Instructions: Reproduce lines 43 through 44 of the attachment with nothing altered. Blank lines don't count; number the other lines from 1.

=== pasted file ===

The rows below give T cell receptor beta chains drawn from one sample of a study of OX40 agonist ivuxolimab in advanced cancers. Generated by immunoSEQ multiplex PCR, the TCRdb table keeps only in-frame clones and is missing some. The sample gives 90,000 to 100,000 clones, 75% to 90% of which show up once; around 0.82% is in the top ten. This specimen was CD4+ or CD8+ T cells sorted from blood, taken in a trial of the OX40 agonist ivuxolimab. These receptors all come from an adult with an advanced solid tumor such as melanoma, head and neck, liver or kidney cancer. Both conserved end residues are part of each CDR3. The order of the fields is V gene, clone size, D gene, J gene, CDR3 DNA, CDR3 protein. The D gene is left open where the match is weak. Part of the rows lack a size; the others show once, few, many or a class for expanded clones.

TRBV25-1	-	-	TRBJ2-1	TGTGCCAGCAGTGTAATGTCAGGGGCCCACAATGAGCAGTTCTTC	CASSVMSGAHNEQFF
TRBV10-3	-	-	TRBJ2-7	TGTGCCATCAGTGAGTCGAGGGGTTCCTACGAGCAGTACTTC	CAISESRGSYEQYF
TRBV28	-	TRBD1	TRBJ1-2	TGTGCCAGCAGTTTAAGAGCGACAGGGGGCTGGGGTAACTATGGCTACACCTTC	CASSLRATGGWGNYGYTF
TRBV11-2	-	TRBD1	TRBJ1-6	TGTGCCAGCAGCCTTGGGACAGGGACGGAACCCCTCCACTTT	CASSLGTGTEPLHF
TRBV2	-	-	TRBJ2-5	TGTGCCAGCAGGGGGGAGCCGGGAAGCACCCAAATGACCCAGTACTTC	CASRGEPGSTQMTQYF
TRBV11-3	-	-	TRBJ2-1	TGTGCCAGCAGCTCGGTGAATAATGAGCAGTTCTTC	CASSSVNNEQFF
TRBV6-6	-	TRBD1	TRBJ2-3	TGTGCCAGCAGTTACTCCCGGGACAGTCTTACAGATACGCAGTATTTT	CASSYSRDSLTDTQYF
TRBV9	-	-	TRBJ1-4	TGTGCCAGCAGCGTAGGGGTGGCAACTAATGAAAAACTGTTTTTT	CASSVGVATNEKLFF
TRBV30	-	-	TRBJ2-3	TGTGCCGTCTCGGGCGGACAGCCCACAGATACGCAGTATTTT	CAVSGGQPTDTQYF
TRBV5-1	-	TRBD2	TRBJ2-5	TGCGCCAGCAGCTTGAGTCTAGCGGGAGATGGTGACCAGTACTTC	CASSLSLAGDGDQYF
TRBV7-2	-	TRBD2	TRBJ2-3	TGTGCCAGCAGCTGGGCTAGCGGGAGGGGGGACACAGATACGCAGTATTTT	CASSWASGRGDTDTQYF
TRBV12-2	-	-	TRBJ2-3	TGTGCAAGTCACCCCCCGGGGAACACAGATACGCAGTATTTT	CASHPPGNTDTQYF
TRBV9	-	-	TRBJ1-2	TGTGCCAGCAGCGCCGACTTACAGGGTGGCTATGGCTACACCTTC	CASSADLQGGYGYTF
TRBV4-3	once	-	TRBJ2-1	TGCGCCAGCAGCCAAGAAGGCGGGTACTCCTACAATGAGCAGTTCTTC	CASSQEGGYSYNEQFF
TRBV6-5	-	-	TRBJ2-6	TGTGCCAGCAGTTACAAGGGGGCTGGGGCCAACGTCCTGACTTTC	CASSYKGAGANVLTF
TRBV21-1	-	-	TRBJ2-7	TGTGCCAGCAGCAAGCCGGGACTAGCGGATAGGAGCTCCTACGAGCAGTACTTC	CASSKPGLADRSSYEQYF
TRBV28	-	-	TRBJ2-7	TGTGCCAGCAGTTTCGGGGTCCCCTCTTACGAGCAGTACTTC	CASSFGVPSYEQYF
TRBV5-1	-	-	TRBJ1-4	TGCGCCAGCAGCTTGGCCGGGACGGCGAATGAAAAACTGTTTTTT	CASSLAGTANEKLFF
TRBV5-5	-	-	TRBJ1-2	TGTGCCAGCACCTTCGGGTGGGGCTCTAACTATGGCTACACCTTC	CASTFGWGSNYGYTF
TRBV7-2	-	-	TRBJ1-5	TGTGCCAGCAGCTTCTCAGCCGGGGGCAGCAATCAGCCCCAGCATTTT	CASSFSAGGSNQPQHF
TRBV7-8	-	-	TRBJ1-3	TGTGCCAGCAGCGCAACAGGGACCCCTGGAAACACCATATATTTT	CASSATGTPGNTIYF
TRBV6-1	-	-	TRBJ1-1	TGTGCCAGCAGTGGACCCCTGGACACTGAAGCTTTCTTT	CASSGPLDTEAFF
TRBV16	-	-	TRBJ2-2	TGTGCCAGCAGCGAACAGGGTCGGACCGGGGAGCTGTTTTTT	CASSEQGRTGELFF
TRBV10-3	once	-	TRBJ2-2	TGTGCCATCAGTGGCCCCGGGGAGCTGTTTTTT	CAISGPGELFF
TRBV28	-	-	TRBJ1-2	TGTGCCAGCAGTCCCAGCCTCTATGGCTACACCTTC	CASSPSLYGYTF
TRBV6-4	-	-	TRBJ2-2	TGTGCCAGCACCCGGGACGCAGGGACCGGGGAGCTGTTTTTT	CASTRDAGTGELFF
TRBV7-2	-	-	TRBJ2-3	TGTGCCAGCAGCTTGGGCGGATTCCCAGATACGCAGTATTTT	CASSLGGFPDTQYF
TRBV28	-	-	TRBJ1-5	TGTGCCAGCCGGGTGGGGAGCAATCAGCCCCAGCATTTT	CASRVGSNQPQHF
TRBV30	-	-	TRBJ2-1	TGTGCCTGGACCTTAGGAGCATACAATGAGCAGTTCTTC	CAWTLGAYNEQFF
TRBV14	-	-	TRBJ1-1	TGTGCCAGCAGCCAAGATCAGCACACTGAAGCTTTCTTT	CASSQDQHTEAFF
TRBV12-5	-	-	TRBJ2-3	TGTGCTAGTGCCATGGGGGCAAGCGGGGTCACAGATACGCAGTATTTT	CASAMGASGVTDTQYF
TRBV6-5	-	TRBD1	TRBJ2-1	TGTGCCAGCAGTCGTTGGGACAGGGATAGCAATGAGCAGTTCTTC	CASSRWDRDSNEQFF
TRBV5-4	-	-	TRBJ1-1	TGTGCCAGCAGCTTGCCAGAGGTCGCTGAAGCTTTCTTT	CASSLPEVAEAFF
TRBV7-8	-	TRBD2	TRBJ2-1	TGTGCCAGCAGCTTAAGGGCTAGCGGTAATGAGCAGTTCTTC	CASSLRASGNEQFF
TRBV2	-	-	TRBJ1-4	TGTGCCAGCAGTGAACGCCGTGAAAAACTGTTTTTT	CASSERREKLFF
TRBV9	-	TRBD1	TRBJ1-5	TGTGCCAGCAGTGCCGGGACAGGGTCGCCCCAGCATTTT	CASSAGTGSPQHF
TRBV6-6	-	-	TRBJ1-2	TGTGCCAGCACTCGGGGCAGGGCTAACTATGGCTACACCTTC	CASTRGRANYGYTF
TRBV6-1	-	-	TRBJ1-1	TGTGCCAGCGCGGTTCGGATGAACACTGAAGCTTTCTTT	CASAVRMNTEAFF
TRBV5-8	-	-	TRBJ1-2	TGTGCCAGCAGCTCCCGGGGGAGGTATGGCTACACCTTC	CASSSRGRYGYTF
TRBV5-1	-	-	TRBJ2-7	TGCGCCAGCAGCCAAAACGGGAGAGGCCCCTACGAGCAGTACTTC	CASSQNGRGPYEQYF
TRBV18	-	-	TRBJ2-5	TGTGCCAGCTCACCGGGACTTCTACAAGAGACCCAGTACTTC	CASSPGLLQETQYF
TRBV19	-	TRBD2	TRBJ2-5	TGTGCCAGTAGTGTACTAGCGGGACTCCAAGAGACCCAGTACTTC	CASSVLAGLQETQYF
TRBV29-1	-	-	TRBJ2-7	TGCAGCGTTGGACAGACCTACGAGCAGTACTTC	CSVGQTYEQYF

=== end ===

TRBV19	-	TRBD2	TRBJ2-5	TGTGCCAGTAGTGTACTAGCGGGACTCCAAGAGACCCAGTACTTC	CASSVLAGLQETQYF
TRBV29-1	-	-	TRBJ2-7	TGCAGCGTTGGACAGACCTACGAGCAGTACTTC	CSVGQTYEQYF